1. GameLet: Objectives and Approach
GameLet addresses the shortcomings in the acquisition of reading skills, multilingualism and meaningful media integration as experienced in project partner countries (OECD, 2019). Improving learners’ reading and media literacy is of vital importance. For one, the digital world is centered on the written word and the labour market requires high literacy levels. Furthermore, the development of school and foreign language skills, media competencies and information literacy among learners, and above all the weaker learners, is crucial for meeting the demands of globalization that not only allow, but encourage increased work mobility and the necessity for lifelong learning in an information driven society.
Reading aloud used to be a cornerstone of language teaching and learning, both for mother tongue (technically: L1) and for ‘foreign’ languages (technically: L2). Today, although research and teaching experience clearly show the value of reading fluency, the skill of reading aloud correctly, meaningfully, and engagingly, for overall language learning, teachers have such a difficulty engaging students in reading aloud that they often just leave it aside. The reasons for this are (1) that reading aloud is not considered an authentic activity; (2) students shy away from an activity that exposes their weaknesses in front of their classmates; and (3) in a class situation, if all students were to be given the chance to read aloud, the time corresponding to each one would be grossly insufficient. The objective of GameLet as a digital environment is to cultivate reading fluency through an innovative approach that deals with all these difficulties.
Firstly, GameLet is multimodal: it can be used by a lone student working alone; or by a whole student cohort in the traditional physical classroom; or by teacher and students online in a virtual class. But the best way to use GameLet is for students in small groups who prepare small theatrical pieces (“Readers’ Theatre”) where each student trains by themselves and receives feedback from both peers and teacher, and the groups compete through the digital gamified environment (whence: ‘GameLet’) in whole class activities, both online and physical. Consequently, GameLet raises the intensity of the practice of reading fluency in the Readers’ Theatre by increasing the extent of self-learning phases through media support services.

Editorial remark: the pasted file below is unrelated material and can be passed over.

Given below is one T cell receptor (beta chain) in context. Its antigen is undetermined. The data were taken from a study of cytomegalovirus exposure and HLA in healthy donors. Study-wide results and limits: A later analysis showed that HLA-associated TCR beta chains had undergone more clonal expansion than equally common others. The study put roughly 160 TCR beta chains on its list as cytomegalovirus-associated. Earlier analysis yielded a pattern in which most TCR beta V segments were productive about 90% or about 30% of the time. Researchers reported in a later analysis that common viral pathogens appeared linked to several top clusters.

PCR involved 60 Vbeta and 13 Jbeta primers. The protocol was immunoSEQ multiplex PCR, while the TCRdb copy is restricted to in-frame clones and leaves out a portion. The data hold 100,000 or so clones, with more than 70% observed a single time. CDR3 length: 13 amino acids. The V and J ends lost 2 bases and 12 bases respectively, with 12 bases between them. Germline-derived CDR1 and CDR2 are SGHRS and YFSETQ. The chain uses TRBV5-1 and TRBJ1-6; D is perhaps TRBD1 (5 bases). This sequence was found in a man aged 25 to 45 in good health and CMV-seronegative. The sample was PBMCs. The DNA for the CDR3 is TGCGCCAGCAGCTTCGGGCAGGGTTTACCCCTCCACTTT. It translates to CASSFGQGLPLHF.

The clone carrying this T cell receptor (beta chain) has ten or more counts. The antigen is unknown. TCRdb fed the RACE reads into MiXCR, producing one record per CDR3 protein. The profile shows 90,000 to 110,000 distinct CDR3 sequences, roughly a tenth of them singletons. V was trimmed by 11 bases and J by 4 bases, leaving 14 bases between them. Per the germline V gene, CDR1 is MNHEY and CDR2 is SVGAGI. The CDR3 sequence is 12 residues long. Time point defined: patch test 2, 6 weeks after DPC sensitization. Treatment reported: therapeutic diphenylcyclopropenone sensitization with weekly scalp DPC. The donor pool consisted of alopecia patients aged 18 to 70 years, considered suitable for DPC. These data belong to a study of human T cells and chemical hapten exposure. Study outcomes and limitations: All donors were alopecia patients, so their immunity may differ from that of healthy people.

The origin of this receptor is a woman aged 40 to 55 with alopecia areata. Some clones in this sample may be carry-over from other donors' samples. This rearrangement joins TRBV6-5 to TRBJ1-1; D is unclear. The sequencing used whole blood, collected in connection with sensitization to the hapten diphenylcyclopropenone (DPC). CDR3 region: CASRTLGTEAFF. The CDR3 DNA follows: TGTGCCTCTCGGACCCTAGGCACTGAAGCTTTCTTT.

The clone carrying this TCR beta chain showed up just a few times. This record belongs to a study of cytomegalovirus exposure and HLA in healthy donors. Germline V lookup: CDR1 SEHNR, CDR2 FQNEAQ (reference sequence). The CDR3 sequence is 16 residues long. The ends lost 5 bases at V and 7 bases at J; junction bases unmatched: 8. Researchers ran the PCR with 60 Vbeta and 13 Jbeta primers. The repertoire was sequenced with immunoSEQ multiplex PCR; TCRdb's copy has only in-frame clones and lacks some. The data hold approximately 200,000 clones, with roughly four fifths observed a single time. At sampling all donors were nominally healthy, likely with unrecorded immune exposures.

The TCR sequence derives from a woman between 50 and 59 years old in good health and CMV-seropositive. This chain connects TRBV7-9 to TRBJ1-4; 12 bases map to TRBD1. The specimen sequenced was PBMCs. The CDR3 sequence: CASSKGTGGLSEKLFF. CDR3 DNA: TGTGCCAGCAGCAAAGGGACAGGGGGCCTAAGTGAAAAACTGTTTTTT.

Second, GameLet is multimedia: sound, images, videos, animations and mini-games turn an inherently boring activity into a divertimento.
Third, GameLet is formed as a gaming activity in which students solve puzzles, circumvent challenges, cooperate, and compete, gain, and spend ‘points’ and end up with creating a digital artefact of their own. Thereby, GameLet allows for ‘meaningful’ digital media-based gamification mechanisms for the purpose of increasing pupil motivation in self-directed, individual and cooperative learning in the reading fluency training.
Finally, and most importantly, GameLet is based on sound pedagogical, content, and technological research and teaching experience. From just reading-aloud exercises, to reading fluency, to Readers’ Theatre, to Multilingual Readers’ Theatre and digital gamification, GameLet exploits extensive research (see references) and experience (see web sites of GameLet and previous project), validated through pilot use in the GameLet 2018-2021 Erasmus+ project.
To sum it up, the GameLet learning design centres around the Multilingual Readers’ Theatre by integrating a wide variety of reading training methods but it also extends the scope of MELT by applying gamified learning scenarios and materials, including interactive elements, intensifying reading fluency training on an individual and a cooperative basis, adding assessment and feedback forms and enlarging the range of learners it addresses (age, languages, learning profiles...). In the following section of the handbook, the principles of reading fluency training, the theoretical and didactic-methodological foundations of MELT and their transfer and adaptation in GameLet are therefore explained.